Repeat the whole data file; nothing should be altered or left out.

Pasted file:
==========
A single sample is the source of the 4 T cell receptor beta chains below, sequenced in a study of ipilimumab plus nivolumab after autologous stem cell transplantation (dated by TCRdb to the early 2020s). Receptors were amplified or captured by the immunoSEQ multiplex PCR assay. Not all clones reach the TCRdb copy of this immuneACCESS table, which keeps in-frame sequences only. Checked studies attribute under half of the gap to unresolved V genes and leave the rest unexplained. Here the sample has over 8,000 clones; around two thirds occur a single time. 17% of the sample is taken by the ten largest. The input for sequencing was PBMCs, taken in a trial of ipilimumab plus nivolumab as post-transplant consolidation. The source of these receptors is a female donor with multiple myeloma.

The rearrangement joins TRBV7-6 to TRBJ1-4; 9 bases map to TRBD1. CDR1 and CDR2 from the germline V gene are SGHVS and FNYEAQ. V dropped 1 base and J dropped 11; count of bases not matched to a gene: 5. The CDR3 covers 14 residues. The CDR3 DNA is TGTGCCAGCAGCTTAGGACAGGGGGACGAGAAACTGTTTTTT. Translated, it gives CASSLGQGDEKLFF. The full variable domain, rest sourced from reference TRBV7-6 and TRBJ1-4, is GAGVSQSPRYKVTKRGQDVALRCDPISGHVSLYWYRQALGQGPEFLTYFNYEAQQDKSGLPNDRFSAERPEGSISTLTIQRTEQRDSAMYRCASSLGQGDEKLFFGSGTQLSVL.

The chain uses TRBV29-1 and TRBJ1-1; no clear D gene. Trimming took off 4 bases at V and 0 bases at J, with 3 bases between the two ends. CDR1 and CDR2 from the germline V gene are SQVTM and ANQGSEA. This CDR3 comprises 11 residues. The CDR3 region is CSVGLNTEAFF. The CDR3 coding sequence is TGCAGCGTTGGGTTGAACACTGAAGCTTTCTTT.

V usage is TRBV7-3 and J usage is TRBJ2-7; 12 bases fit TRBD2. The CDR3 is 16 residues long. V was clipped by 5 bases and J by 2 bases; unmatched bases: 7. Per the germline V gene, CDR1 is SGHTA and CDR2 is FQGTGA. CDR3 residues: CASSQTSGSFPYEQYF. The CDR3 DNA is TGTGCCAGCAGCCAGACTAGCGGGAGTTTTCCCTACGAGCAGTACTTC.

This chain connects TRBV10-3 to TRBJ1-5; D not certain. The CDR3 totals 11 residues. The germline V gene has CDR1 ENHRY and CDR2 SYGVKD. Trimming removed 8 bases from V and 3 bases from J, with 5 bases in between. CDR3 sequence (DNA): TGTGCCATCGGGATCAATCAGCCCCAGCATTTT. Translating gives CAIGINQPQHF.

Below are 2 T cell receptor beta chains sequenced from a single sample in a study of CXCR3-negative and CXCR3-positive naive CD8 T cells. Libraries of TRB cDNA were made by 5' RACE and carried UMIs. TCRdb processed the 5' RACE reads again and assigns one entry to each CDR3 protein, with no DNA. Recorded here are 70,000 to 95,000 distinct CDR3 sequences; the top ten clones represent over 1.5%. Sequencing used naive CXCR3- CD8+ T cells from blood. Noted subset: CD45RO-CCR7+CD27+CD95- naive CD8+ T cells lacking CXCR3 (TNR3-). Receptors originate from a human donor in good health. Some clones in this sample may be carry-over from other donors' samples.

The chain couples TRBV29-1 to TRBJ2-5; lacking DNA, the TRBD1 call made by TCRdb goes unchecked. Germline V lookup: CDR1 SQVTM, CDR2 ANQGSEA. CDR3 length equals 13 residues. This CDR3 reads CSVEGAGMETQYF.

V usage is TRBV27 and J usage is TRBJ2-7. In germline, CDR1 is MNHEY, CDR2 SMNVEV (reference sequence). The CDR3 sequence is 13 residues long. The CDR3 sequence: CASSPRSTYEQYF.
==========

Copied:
A single sample is the source of the 4 T cell receptor beta chains below, sequenced in a study of ipilimumab plus nivolumab after autologous stem cell transplantation (dated by TCRdb to the early 2020s). Receptors were amplified or captured by the immunoSEQ multiplex PCR assay. Not all clones reach the TCRdb copy of this immuneACCESS table, which keeps in-frame sequences only. Checked studies attribute under half of the gap to unresolved V genes and leave the rest unexplained. Here the sample has over 8,000 clones; around two thirds occur a single time. 17% of the sample is taken by the ten largest. The input for sequencing was PBMCs, taken in a trial of ipilimumab plus nivolumab as post-transplant consolidation. The source of these receptors is a female donor with multiple myeloma.

The rearrangement joins TRBV7-6 to TRBJ1-4; 9 bases map to TRBD1. CDR1 and CDR2 from the germline V gene are SGHVS and FNYEAQ. V dropped 1 base and J dropped 11; count of bases not matched to a gene: 5. The CDR3 covers 14 residues. The CDR3 DNA is TGTGCCAGCAGCTTAGGACAGGGGGACGAGAAACTGTTTTTT. Translated, it gives CASSLGQGDEKLFF. The full variable domain, rest sourced from reference TRBV7-6 and TRBJ1-4, is GAGVSQSPRYKVTKRGQDVALRCDPISGHVSLYWYRQALGQGPEFLTYFNYEAQQDKSGLPNDRFSAERPEGSISTLTIQRTEQRDSAMYRCASSLGQGDEKLFFGSGTQLSVL.

The chain uses TRBV29-1 and TRBJ1-1; no clear D gene. Trimming took off 4 bases at V and 0 bases at J, with 3 bases between the two ends. CDR1 and CDR2 from the germline V gene are SQVTM and ANQGSEA. This CDR3 comprises 11 residues. The CDR3 region is CSVGLNTEAFF. The CDR3 coding sequence is TGCAGCGTTGGGTTGAACACTGAAGCTTTCTTT.

V usage is TRBV7-3 and J usage is TRBJ2-7; 12 bases fit TRBD2. The CDR3 is 16 residues long. V was clipped by 5 bases and J by 2 bases; unmatched bases: 7. Per the germline V gene, CDR1 is SGHTA and CDR2 is FQGTGA. CDR3 residues: CASSQTSGSFPYEQYF. The CDR3 DNA is TGTGCCAGCAGCCAGACTAGCGGGAGTTTTCCCTACGAGCAGTACTTC.

This chain connects TRBV10-3 to TRBJ1-5; D not certain. The CDR3 totals 11 residues. The germline V gene has CDR1 ENHRY and CDR2 SYGVKD. Trimming removed 8 bases from V and 3 bases from J, with 5 bases in between. CDR3 sequence (DNA): TGTGCCATCGGGATCAATCAGCCCCAGCATTTT. Translating gives CAIGINQPQHF.

Below are 2 T cell receptor beta chains sequenced from a single sample in a study of CXCR3-negative and CXCR3-positive naive CD8 T cells. Libraries of TRB cDNA were made by 5' RACE and carried UMIs. TCRdb processed the 5' RACE reads again and assigns one entry to each CDR3 protein, with no DNA. Recorded here are 70,000 to 95,000 distinct CDR3 sequences; the top ten clones represent over 1.5%. Sequencing used naive CXCR3- CD8+ T cells from blood. Noted subset: CD45RO-CCR7+CD27+CD95- naive CD8+ T cells lacking CXCR3 (TNR3-). Receptors originate from a human donor in good health. Some clones in this sample may be carry-over from other donors' samples.

The chain couples TRBV29-1 to TRBJ2-5; lacking DNA, the TRBD1 call made by TCRdb goes unchecked. Germline V lookup: CDR1 SQVTM, CDR2 ANQGSEA. CDR3 length equals 13 residues. This CDR3 reads CSVEGAGMETQYF.

V usage is TRBV27 and J usage is TRBJ2-7. In germline, CDR1 is MNHEY, CDR2 SMNVEV (reference sequence). The CDR3 sequence is 13 residues long. The CDR3 sequence: CASSPRSTYEQYF.